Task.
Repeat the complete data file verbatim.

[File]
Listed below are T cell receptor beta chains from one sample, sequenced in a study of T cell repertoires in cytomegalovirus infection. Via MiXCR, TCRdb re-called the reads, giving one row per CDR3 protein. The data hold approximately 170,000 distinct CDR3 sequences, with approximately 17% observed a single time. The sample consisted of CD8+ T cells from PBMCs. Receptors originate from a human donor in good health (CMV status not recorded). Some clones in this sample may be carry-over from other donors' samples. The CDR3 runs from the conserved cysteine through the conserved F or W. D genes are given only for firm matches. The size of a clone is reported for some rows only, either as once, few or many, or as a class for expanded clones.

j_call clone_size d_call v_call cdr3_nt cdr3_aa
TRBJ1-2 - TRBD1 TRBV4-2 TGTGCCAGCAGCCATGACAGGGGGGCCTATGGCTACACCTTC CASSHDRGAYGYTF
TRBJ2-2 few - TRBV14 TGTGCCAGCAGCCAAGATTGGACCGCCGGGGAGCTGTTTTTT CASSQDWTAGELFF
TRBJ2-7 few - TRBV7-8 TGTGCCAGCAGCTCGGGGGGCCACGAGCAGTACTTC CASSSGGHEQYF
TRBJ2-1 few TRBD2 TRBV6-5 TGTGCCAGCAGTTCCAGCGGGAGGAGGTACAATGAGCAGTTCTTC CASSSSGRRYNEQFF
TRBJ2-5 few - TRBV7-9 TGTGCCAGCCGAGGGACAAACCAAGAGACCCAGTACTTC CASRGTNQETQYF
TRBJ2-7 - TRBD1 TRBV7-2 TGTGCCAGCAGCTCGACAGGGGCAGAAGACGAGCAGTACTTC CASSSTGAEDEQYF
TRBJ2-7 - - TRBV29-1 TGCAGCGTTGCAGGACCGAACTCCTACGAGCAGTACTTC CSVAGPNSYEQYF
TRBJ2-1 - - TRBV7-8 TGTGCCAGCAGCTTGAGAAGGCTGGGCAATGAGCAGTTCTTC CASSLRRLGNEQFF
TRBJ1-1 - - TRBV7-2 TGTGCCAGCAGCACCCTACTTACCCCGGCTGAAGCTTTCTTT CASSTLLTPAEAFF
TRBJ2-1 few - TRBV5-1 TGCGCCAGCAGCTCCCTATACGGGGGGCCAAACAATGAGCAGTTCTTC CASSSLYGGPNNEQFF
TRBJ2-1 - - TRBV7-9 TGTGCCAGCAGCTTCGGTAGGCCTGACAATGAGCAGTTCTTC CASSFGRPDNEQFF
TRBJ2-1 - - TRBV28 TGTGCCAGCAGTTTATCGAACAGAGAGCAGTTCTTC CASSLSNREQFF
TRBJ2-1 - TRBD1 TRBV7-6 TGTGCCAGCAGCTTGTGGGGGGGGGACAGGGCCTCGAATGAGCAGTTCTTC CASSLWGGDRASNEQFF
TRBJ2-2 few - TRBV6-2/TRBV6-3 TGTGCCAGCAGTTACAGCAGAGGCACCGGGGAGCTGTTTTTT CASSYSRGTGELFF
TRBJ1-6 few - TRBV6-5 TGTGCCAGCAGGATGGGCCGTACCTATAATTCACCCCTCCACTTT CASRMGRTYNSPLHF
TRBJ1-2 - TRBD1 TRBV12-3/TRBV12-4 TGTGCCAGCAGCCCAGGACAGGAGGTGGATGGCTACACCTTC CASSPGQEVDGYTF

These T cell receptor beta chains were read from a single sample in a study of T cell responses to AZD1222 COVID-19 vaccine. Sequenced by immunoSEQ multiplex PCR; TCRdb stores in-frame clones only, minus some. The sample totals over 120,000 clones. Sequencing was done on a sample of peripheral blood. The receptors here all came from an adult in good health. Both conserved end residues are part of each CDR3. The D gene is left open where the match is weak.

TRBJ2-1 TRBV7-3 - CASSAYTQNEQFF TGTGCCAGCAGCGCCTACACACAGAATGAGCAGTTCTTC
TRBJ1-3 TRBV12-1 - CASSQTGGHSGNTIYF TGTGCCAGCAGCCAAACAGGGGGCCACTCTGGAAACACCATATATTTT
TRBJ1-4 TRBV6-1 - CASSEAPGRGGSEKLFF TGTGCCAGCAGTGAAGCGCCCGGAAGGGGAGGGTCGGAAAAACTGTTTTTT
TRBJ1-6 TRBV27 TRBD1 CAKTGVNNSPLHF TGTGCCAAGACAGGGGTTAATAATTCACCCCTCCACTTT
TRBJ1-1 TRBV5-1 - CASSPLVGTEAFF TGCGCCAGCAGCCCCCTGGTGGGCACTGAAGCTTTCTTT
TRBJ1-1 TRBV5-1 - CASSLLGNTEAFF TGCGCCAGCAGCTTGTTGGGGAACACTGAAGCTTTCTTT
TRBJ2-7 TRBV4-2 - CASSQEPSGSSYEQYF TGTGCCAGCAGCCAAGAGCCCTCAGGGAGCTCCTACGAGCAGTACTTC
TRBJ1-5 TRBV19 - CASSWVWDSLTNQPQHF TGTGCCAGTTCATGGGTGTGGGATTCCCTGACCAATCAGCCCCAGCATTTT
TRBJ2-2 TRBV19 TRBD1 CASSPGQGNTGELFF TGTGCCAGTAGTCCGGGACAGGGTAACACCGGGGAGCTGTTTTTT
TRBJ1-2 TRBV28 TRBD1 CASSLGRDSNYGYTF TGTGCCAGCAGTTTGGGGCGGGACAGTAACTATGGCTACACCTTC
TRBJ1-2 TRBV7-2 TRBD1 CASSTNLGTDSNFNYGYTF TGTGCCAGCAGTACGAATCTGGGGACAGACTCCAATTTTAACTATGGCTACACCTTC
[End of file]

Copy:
Listed below are T cell receptor beta chains from one sample, sequenced in a study of T cell repertoires in cytomegalovirus infection. Via MiXCR, TCRdb re-called the reads, giving one row per CDR3 protein. The data hold approximately 170,000 distinct CDR3 sequences, with approximately 17% observed a single time. The sample consisted of CD8+ T cells from PBMCs. Receptors originate from a human donor in good health (CMV status not recorded). Some clones in this sample may be carry-over from other donors' samples. The CDR3 runs from the conserved cysteine through the conserved F or W. D genes are given only for firm matches. The size of a clone is reported for some rows only, either as once, few or many, or as a class for expanded clones.

j_call clone_size d_call v_call cdr3_nt cdr3_aa
TRBJ1-2 - TRBD1 TRBV4-2 TGTGCCAGCAGCCATGACAGGGGGGCCTATGGCTACACCTTC CASSHDRGAYGYTF
TRBJ2-2 few - TRBV14 TGTGCCAGCAGCCAAGATTGGACCGCCGGGGAGCTGTTTTTT CASSQDWTAGELFF
TRBJ2-7 few - TRBV7-8 TGTGCCAGCAGCTCGGGGGGCCACGAGCAGTACTTC CASSSGGHEQYF
TRBJ2-1 few TRBD2 TRBV6-5 TGTGCCAGCAGTTCCAGCGGGAGGAGGTACAATGAGCAGTTCTTC CASSSSGRRYNEQFF
TRBJ2-5 few - TRBV7-9 TGTGCCAGCCGAGGGACAAACCAAGAGACCCAGTACTTC CASRGTNQETQYF
TRBJ2-7 - TRBD1 TRBV7-2 TGTGCCAGCAGCTCGACAGGGGCAGAAGACGAGCAGTACTTC CASSSTGAEDEQYF
TRBJ2-7 - - TRBV29-1 TGCAGCGTTGCAGGACCGAACTCCTACGAGCAGTACTTC CSVAGPNSYEQYF
TRBJ2-1 - - TRBV7-8 TGTGCCAGCAGCTTGAGAAGGCTGGGCAATGAGCAGTTCTTC CASSLRRLGNEQFF
TRBJ1-1 - - TRBV7-2 TGTGCCAGCAGCACCCTACTTACCCCGGCTGAAGCTTTCTTT CASSTLLTPAEAFF
TRBJ2-1 few - TRBV5-1 TGCGCCAGCAGCTCCCTATACGGGGGGCCAAACAATGAGCAGTTCTTC CASSSLYGGPNNEQFF
TRBJ2-1 - - TRBV7-9 TGTGCCAGCAGCTTCGGTAGGCCTGACAATGAGCAGTTCTTC CASSFGRPDNEQFF
TRBJ2-1 - - TRBV28 TGTGCCAGCAGTTTATCGAACAGAGAGCAGTTCTTC CASSLSNREQFF
TRBJ2-1 - TRBD1 TRBV7-6 TGTGCCAGCAGCTTGTGGGGGGGGGACAGGGCCTCGAATGAGCAGTTCTTC CASSLWGGDRASNEQFF
TRBJ2-2 few - TRBV6-2/TRBV6-3 TGTGCCAGCAGTTACAGCAGAGGCACCGGGGAGCTGTTTTTT CASSYSRGTGELFF
TRBJ1-6 few - TRBV6-5 TGTGCCAGCAGGATGGGCCGTACCTATAATTCACCCCTCCACTTT CASRMGRTYNSPLHF
TRBJ1-2 - TRBD1 TRBV12-3/TRBV12-4 TGTGCCAGCAGCCCAGGACAGGAGGTGGATGGCTACACCTTC CASSPGQEVDGYTF

These T cell receptor beta chains were read from a single sample in a study of T cell responses to AZD1222 COVID-19 vaccine. Sequenced by immunoSEQ multiplex PCR; TCRdb stores in-frame clones only, minus some. The sample totals over 120,000 clones. Sequencing was done on a sample of peripheral blood. The receptors here all came from an adult in good health. Both conserved end residues are part of each CDR3. The D gene is left open where the match is weak.

TRBJ2-1 TRBV7-3 - CASSAYTQNEQFF TGTGCCAGCAGCGCCTACACACAGAATGAGCAGTTCTTC
TRBJ1-3 TRBV12-1 - CASSQTGGHSGNTIYF TGTGCCAGCAGCCAAACAGGGGGCCACTCTGGAAACACCATATATTTT
TRBJ1-4 TRBV6-1 - CASSEAPGRGGSEKLFF TGTGCCAGCAGTGAAGCGCCCGGAAGGGGAGGGTCGGAAAAACTGTTTTTT
TRBJ1-6 TRBV27 TRBD1 CAKTGVNNSPLHF TGTGCCAAGACAGGGGTTAATAATTCACCCCTCCACTTT
TRBJ1-1 TRBV5-1 - CASSPLVGTEAFF TGCGCCAGCAGCCCCCTGGTGGGCACTGAAGCTTTCTTT
TRBJ1-1 TRBV5-1 - CASSLLGNTEAFF TGCGCCAGCAGCTTGTTGGGGAACACTGAAGCTTTCTTT
TRBJ2-7 TRBV4-2 - CASSQEPSGSSYEQYF TGTGCCAGCAGCCAAGAGCCCTCAGGGAGCTCCTACGAGCAGTACTTC
TRBJ1-5 TRBV19 - CASSWVWDSLTNQPQHF TGTGCCAGTTCATGGGTGTGGGATTCCCTGACCAATCAGCCCCAGCATTTT
TRBJ2-2 TRBV19 TRBD1 CASSPGQGNTGELFF TGTGCCAGTAGTCCGGGACAGGGTAACACCGGGGAGCTGTTTTTT
TRBJ1-2 TRBV28 TRBD1 CASSLGRDSNYGYTF TGTGCCAGCAGTTTGGGGCGGGACAGTAACTATGGCTACACCTTC
TRBJ1-2 TRBV7-2 TRBD1 CASSTNLGTDSNFNYGYTF TGTGCCAGCAGTACGAATCTGGGGACAGACTCCAATTTTAACTATGGCTACACCTTC